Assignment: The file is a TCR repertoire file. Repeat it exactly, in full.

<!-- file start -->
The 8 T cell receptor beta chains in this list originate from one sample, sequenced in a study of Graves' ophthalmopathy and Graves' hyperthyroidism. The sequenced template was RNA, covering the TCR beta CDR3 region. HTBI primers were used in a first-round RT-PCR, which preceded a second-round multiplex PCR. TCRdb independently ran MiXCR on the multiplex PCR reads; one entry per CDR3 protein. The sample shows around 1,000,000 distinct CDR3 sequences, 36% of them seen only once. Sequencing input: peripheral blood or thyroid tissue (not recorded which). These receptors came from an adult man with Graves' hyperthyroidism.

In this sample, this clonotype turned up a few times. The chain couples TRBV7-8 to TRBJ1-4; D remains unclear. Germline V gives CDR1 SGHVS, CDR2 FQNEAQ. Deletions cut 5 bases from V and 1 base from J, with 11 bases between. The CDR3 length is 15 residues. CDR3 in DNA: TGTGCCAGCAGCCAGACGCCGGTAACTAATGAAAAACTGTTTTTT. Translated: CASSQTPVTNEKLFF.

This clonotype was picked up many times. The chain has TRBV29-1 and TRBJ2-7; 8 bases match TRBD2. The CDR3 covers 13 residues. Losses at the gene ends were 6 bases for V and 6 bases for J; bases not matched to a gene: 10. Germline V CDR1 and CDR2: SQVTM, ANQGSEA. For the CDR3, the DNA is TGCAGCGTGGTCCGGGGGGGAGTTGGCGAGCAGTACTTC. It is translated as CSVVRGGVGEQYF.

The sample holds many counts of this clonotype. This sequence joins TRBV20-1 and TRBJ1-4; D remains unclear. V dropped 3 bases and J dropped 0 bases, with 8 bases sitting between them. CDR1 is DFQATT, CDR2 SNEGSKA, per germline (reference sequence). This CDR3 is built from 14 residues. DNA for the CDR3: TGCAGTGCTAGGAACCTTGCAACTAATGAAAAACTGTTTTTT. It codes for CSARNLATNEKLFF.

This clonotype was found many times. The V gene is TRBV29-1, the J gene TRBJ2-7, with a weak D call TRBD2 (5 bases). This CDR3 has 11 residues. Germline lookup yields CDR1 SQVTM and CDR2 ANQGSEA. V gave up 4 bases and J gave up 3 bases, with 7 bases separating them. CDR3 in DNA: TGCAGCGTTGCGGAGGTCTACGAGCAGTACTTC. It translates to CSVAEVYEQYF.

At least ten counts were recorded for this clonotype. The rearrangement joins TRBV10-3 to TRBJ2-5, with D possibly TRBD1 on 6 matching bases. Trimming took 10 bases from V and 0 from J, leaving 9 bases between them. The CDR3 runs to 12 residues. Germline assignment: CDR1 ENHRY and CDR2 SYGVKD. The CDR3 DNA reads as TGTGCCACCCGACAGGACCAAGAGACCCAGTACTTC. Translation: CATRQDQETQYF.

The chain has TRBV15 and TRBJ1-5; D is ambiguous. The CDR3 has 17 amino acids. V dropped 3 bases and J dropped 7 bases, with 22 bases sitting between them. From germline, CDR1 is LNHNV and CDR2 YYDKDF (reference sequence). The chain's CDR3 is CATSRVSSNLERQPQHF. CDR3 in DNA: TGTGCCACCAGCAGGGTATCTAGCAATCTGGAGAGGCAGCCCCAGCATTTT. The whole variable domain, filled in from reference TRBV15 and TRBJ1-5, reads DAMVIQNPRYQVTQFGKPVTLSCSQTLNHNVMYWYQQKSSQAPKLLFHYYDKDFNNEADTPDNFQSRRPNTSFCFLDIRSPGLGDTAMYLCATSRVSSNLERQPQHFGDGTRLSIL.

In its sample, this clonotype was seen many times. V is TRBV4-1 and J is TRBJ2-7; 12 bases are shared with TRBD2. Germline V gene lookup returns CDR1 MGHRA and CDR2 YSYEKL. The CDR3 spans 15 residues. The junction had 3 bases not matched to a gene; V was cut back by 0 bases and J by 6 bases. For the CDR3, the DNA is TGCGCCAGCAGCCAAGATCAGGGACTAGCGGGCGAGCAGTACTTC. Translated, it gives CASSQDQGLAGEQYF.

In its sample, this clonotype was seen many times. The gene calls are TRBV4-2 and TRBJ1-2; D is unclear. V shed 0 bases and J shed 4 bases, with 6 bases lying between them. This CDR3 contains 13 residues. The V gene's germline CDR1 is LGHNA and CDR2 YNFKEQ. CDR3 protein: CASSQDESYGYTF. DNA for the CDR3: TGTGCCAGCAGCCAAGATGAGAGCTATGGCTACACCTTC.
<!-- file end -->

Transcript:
The 8 T cell receptor beta chains in this list originate from one sample, sequenced in a study of Graves' ophthalmopathy and Graves' hyperthyroidism. The sequenced template was RNA, covering the TCR beta CDR3 region. HTBI primers were used in a first-round RT-PCR, which preceded a second-round multiplex PCR. TCRdb independently ran MiXCR on the multiplex PCR reads; one entry per CDR3 protein. The sample shows around 1,000,000 distinct CDR3 sequences, 36% of them seen only once. Sequencing input: peripheral blood or thyroid tissue (not recorded which). These receptors came from an adult man with Graves' hyperthyroidism.

In this sample, this clonotype turned up a few times. The chain couples TRBV7-8 to TRBJ1-4; D remains unclear. Germline V gives CDR1 SGHVS, CDR2 FQNEAQ. Deletions cut 5 bases from V and 1 base from J, with 11 bases between. The CDR3 length is 15 residues. CDR3 in DNA: TGTGCCAGCAGCCAGACGCCGGTAACTAATGAAAAACTGTTTTTT. Translated: CASSQTPVTNEKLFF.

This clonotype was picked up many times. The chain has TRBV29-1 and TRBJ2-7; 8 bases match TRBD2. The CDR3 covers 13 residues. Losses at the gene ends were 6 bases for V and 6 bases for J; bases not matched to a gene: 10. Germline V CDR1 and CDR2: SQVTM, ANQGSEA. For the CDR3, the DNA is TGCAGCGTGGTCCGGGGGGGAGTTGGCGAGCAGTACTTC. It is translated as CSVVRGGVGEQYF.

The sample holds many counts of this clonotype. This sequence joins TRBV20-1 and TRBJ1-4; D remains unclear. V dropped 3 bases and J dropped 0 bases, with 8 bases sitting between them. CDR1 is DFQATT, CDR2 SNEGSKA, per germline (reference sequence). This CDR3 is built from 14 residues. DNA for the CDR3: TGCAGTGCTAGGAACCTTGCAACTAATGAAAAACTGTTTTTT. It codes for CSARNLATNEKLFF.

This clonotype was found many times. The V gene is TRBV29-1, the J gene TRBJ2-7, with a weak D call TRBD2 (5 bases). This CDR3 has 11 residues. Germline lookup yields CDR1 SQVTM and CDR2 ANQGSEA. V gave up 4 bases and J gave up 3 bases, with 7 bases separating them. CDR3 in DNA: TGCAGCGTTGCGGAGGTCTACGAGCAGTACTTC. It translates to CSVAEVYEQYF.

At least ten counts were recorded for this clonotype. The rearrangement joins TRBV10-3 to TRBJ2-5, with D possibly TRBD1 on 6 matching bases. Trimming took 10 bases from V and 0 from J, leaving 9 bases between them. The CDR3 runs to 12 residues. Germline assignment: CDR1 ENHRY and CDR2 SYGVKD. The CDR3 DNA reads as TGTGCCACCCGACAGGACCAAGAGACCCAGTACTTC. Translation: CATRQDQETQYF.

The chain has TRBV15 and TRBJ1-5; D is ambiguous. The CDR3 has 17 amino acids. V dropped 3 bases and J dropped 7 bases, with 22 bases sitting between them. From germline, CDR1 is LNHNV and CDR2 YYDKDF (reference sequence). The chain's CDR3 is CATSRVSSNLERQPQHF. CDR3 in DNA: TGTGCCACCAGCAGGGTATCTAGCAATCTGGAGAGGCAGCCCCAGCATTTT. The whole variable domain, filled in from reference TRBV15 and TRBJ1-5, reads DAMVIQNPRYQVTQFGKPVTLSCSQTLNHNVMYWYQQKSSQAPKLLFHYYDKDFNNEADTPDNFQSRRPNTSFCFLDIRSPGLGDTAMYLCATSRVSSNLERQPQHFGDGTRLSIL.

In its sample, this clonotype was seen many times. V is TRBV4-1 and J is TRBJ2-7; 12 bases are shared with TRBD2. Germline V gene lookup returns CDR1 MGHRA and CDR2 YSYEKL. The CDR3 spans 15 residues. The junction had 3 bases not matched to a gene; V was cut back by 0 bases and J by 6 bases. For the CDR3, the DNA is TGCGCCAGCAGCCAAGATCAGGGACTAGCGGGCGAGCAGTACTTC. Translated, it gives CASSQDQGLAGEQYF.

In its sample, this clonotype was seen many times. The gene calls are TRBV4-2 and TRBJ1-2; D is unclear. V shed 0 bases and J shed 4 bases, with 6 bases lying between them. This CDR3 contains 13 residues. The V gene's germline CDR1 is LGHNA and CDR2 YNFKEQ. CDR3 protein: CASSQDESYGYTF. DNA for the CDR3: TGTGCCAGCAGCCAAGATGAGAGCTATGGCTACACCTTC.